Shoshana Wayne Gallery
June 10 – July 22, 2023
Over the years, numerous artists have used the works of others as a point of departure for their own creations. The list is long and includes a wide range of approaches. Yasumasa Morimura and Cindy Sherman re-staged famous paintings as photographs, while Deborah Kass and Elaine Sturtevant replicated paintings by their male counterparts, often infusing them with a feminist agenda. Elaine Reichek also draws from pre-exisiting works.
In her compelling exhibition Frock-Conscious, Reichek appropriates artworks of varying styles and periods to explore the relationship between textiles and paintings. Choosing both well and lesser known examples, she recreates aspects of original drawings, designs and paintings as delicate embroidery, both hand-sewn and digitally fabricated. The term “Frock Conscious” comes from a quote from the Diary of Virginia Woolf that reads, “My present reflection is that people have any number of states of consciousness: & I should like to investigate the party consciousness, the frock consciousness, &c.” Reichek uses the idea of “frock consciousness” as a jumping off point for this series to look at the representation of clothing or fabric.
Each small piece reproduces a fragment of texture or pattern from the original artwork, and often centers it within a solid colored background, also derived from the source. Because the source material is not always that obvious and she often isolates a small section, her finished pieces at first glance appear to be colorful abstractions. To aid viewers’ understanding, the gallery provides a helpful handout that illustrates Reichek’s sources.
For example, Bronzino Curtain on Green (2020) presents a section of drapery from the background of Lodovico Capponi (ca. 1550–55), an oil painting by Agnolo Bronzino. Reichek focuses on the folded green fabric behind the subject, rather than the portrait. Similarly in Tissot Ruffle (2020), she recreates a section of the pink ruffled dress worn in Jacques Joseph Tissot‘s Portrait of the Marquise de Miramon, née Thérèse Feuillant (1866). Rousseau Dress (2018) is a striated abstraction centered in a rectangle of raw linen that comes from the garment worn by the sleeping gypsy in Rouseau’s painting. More contemporary borrowings include Kerry James Marshall‘s Untitled (Gallery), (2016) and John Currin‘s, Tapestry (2013) presented as two fragments positioned on the wall at the same distance that they appear in the painting.
The twenty-four works are installed salon-style on the wall and become a curious sampling of art history as Reichek appropriates from male artists to transform their painted works into what is commonly thought of as a woman’s craft. Together, they create an interesting conversation about appropriation, women’s work, the relationship between thread and pixels (as many are digitally produced) as well as the relationship between fine art and craft.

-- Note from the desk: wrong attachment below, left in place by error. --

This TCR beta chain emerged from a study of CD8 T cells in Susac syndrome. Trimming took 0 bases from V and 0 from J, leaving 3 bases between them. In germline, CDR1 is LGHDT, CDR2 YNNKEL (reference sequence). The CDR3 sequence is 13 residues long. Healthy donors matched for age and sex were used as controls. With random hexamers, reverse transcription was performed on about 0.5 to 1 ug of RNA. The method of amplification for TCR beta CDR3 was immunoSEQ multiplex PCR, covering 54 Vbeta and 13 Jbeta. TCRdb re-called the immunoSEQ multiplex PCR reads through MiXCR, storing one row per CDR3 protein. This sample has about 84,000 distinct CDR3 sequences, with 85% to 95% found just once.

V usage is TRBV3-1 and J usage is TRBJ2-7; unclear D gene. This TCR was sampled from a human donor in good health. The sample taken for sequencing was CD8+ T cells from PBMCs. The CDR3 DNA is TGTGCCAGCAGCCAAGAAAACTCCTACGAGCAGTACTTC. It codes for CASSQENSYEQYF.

Also included in the exhibition are curious homages to Jackson Pollock and Henri Matisse. JP Textile/Text 1 and JP Textile/Text 2 (2021) are large-scale works where Reichek has embroidered citations from Pollock’s bibliography in different fonts and colors atop commercially produced fabric that emulates one of Pollock’s all-over drip paintings. A second reference to Pollock is a triptych of digital photographs printed on silk. Vogue, March 1, 1951, Photographed by Cecil Beaton against Jackson Pollock Paintings (2023) is taken from Vogue magazine, and shows women modeling ball gowns from the 1950s in front of paintings by Pollock.
Reichek has transformed the back gallery into a sitting room or showroom devoted to the work of Matisse and his circle. Here, Reichek’s embroideries are presented with commercially produced fabrics inspired by Matisse: two chairs, a rug and a number of potted plants whose shapes are similar to Scattered “Sheaf” with Felt and Fabric (2022). The installation uses Matisse’s colorful, graphic shapes of leaves and his depictions of bodies as the inspiration for a suite of small-scale embroideries. Screen Time with Matisse (2022) separates the different aspects of the installation: a folding screen collaged with fabric swatches, embroidery and photographic reproductions.
Although Reichek loads the installation with a wide range of references and implied conversations between past and present, the installation is more playful and humorous than didactic. It is a delight to compare Darning Sampler: Lewitt’s Color Grids to Darning Sampler (both 2018), and acknowledge the similarities as well as the differences between traditional embroidery patterns and LeWitt‘s algorithmic process of combining lines and colors. Reichek looks hard at the history of art and creates her own timeline— in order to critique and to celebrate certain modes and methods of representation.
Cover image: Rousseau Dress; all images courtesy of Shoshana Wayne Gallery.